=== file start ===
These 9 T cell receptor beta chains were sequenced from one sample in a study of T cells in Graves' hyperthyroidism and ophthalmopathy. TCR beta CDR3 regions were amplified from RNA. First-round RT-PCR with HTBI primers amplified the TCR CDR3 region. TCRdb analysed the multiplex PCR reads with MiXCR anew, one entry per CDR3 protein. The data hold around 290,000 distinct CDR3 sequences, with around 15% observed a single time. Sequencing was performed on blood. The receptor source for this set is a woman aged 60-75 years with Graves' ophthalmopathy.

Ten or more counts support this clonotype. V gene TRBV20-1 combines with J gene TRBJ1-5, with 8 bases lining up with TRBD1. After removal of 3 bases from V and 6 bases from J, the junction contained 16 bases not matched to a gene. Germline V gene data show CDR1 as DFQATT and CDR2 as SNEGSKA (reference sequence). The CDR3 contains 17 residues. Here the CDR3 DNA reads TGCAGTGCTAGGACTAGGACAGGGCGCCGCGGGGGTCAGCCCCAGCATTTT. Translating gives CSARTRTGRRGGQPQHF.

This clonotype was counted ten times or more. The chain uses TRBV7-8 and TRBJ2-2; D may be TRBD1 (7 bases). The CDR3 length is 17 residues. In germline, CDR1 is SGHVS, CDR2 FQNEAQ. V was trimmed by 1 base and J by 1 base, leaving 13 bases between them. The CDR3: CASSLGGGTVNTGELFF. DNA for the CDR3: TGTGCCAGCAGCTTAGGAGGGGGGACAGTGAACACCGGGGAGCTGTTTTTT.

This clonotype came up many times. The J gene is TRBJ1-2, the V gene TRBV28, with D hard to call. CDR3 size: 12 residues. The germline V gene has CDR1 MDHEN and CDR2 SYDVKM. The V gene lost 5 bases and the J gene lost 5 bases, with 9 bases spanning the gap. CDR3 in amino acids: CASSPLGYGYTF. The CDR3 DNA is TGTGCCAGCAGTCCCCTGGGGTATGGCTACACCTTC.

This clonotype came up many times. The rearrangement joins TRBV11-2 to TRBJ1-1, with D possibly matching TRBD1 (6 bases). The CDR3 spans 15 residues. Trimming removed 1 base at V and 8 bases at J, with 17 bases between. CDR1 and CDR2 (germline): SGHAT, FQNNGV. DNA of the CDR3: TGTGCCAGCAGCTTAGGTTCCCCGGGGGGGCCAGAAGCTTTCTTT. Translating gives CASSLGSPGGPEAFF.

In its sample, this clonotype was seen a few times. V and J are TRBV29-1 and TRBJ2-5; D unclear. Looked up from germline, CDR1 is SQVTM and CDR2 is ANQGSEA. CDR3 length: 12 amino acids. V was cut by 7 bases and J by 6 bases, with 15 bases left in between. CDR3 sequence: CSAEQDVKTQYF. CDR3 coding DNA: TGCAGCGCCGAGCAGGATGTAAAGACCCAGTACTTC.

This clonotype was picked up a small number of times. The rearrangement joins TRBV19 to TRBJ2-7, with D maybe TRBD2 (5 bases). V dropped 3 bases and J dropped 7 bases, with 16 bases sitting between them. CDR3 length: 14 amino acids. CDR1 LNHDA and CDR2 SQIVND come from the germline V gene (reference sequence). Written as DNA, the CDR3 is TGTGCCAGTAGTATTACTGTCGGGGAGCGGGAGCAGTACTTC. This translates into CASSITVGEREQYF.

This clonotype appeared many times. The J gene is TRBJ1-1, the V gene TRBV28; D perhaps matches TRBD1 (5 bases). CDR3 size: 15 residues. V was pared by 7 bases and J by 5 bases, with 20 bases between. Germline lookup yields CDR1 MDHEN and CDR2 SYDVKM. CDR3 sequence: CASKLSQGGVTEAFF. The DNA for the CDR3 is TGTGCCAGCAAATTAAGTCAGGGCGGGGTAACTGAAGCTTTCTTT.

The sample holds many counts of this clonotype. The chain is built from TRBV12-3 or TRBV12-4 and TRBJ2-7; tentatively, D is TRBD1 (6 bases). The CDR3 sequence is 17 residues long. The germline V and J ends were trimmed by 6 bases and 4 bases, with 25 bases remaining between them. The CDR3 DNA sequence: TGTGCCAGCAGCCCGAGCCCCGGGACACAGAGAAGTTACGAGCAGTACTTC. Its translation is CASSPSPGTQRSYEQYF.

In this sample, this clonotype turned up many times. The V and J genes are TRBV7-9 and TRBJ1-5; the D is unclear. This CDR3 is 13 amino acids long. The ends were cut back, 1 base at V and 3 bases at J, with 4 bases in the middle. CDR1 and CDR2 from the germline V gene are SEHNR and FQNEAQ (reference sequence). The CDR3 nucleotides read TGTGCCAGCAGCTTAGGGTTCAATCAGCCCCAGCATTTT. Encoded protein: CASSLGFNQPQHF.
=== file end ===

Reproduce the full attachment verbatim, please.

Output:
These 9 T cell receptor beta chains were sequenced from one sample in a study of T cells in Graves' hyperthyroidism and ophthalmopathy. TCR beta CDR3 regions were amplified from RNA. First-round RT-PCR with HTBI primers amplified the TCR CDR3 region. TCRdb analysed the multiplex PCR reads with MiXCR anew, one entry per CDR3 protein. The data hold around 290,000 distinct CDR3 sequences, with around 15% observed a single time. Sequencing was performed on blood. The receptor source for this set is a woman aged 60-75 years with Graves' ophthalmopathy.

Ten or more counts support this clonotype. V gene TRBV20-1 combines with J gene TRBJ1-5, with 8 bases lining up with TRBD1. After removal of 3 bases from V and 6 bases from J, the junction contained 16 bases not matched to a gene. Germline V gene data show CDR1 as DFQATT and CDR2 as SNEGSKA (reference sequence). The CDR3 contains 17 residues. Here the CDR3 DNA reads TGCAGTGCTAGGACTAGGACAGGGCGCCGCGGGGGTCAGCCCCAGCATTTT. Translating gives CSARTRTGRRGGQPQHF.

This clonotype was counted ten times or more. The chain uses TRBV7-8 and TRBJ2-2; D may be TRBD1 (7 bases). The CDR3 length is 17 residues. In germline, CDR1 is SGHVS, CDR2 FQNEAQ. V was trimmed by 1 base and J by 1 base, leaving 13 bases between them. The CDR3: CASSLGGGTVNTGELFF. DNA for the CDR3: TGTGCCAGCAGCTTAGGAGGGGGGACAGTGAACACCGGGGAGCTGTTTTTT.

This clonotype came up many times. The J gene is TRBJ1-2, the V gene TRBV28, with D hard to call. CDR3 size: 12 residues. The germline V gene has CDR1 MDHEN and CDR2 SYDVKM. The V gene lost 5 bases and the J gene lost 5 bases, with 9 bases spanning the gap. CDR3 in amino acids: CASSPLGYGYTF. The CDR3 DNA is TGTGCCAGCAGTCCCCTGGGGTATGGCTACACCTTC.

This clonotype came up many times. The rearrangement joins TRBV11-2 to TRBJ1-1, with D possibly matching TRBD1 (6 bases). The CDR3 spans 15 residues. Trimming removed 1 base at V and 8 bases at J, with 17 bases between. CDR1 and CDR2 (germline): SGHAT, FQNNGV. DNA of the CDR3: TGTGCCAGCAGCTTAGGTTCCCCGGGGGGGCCAGAAGCTTTCTTT. Translating gives CASSLGSPGGPEAFF.

In its sample, this clonotype was seen a few times. V and J are TRBV29-1 and TRBJ2-5; D unclear. Looked up from germline, CDR1 is SQVTM and CDR2 is ANQGSEA. CDR3 length: 12 amino acids. V was cut by 7 bases and J by 6 bases, with 15 bases left in between. CDR3 sequence: CSAEQDVKTQYF. CDR3 coding DNA: TGCAGCGCCGAGCAGGATGTAAAGACCCAGTACTTC.

This clonotype was picked up a small number of times. The rearrangement joins TRBV19 to TRBJ2-7, with D maybe TRBD2 (5 bases). V dropped 3 bases and J dropped 7 bases, with 16 bases sitting between them. CDR3 length: 14 amino acids. CDR1 LNHDA and CDR2 SQIVND come from the germline V gene (reference sequence). Written as DNA, the CDR3 is TGTGCCAGTAGTATTACTGTCGGGGAGCGGGAGCAGTACTTC. This translates into CASSITVGEREQYF.

This clonotype appeared many times. The J gene is TRBJ1-1, the V gene TRBV28; D perhaps matches TRBD1 (5 bases). CDR3 size: 15 residues. V was pared by 7 bases and J by 5 bases, with 20 bases between. Germline lookup yields CDR1 MDHEN and CDR2 SYDVKM. CDR3 sequence: CASKLSQGGVTEAFF. The DNA for the CDR3 is TGTGCCAGCAAATTAAGTCAGGGCGGGGTAACTGAAGCTTTCTTT.

The sample holds many counts of this clonotype. The chain is built from TRBV12-3 or TRBV12-4 and TRBJ2-7; tentatively, D is TRBD1 (6 bases). The CDR3 sequence is 17 residues long. The germline V and J ends were trimmed by 6 bases and 4 bases, with 25 bases remaining between them. The CDR3 DNA sequence: TGTGCCAGCAGCCCGAGCCCCGGGACACAGAGAAGTTACGAGCAGTACTTC. Its translation is CASSPSPGTQRSYEQYF.

In this sample, this clonotype turned up many times. The V and J genes are TRBV7-9 and TRBJ1-5; the D is unclear. This CDR3 is 13 amino acids long. The ends were cut back, 1 base at V and 3 bases at J, with 4 bases in the middle. CDR1 and CDR2 from the germline V gene are SEHNR and FQNEAQ (reference sequence). The CDR3 nucleotides read TGTGCCAGCAGCTTAGGGTTCAATCAGCCCCAGCATTTT. Encoded protein: CASSLGFNQPQHF.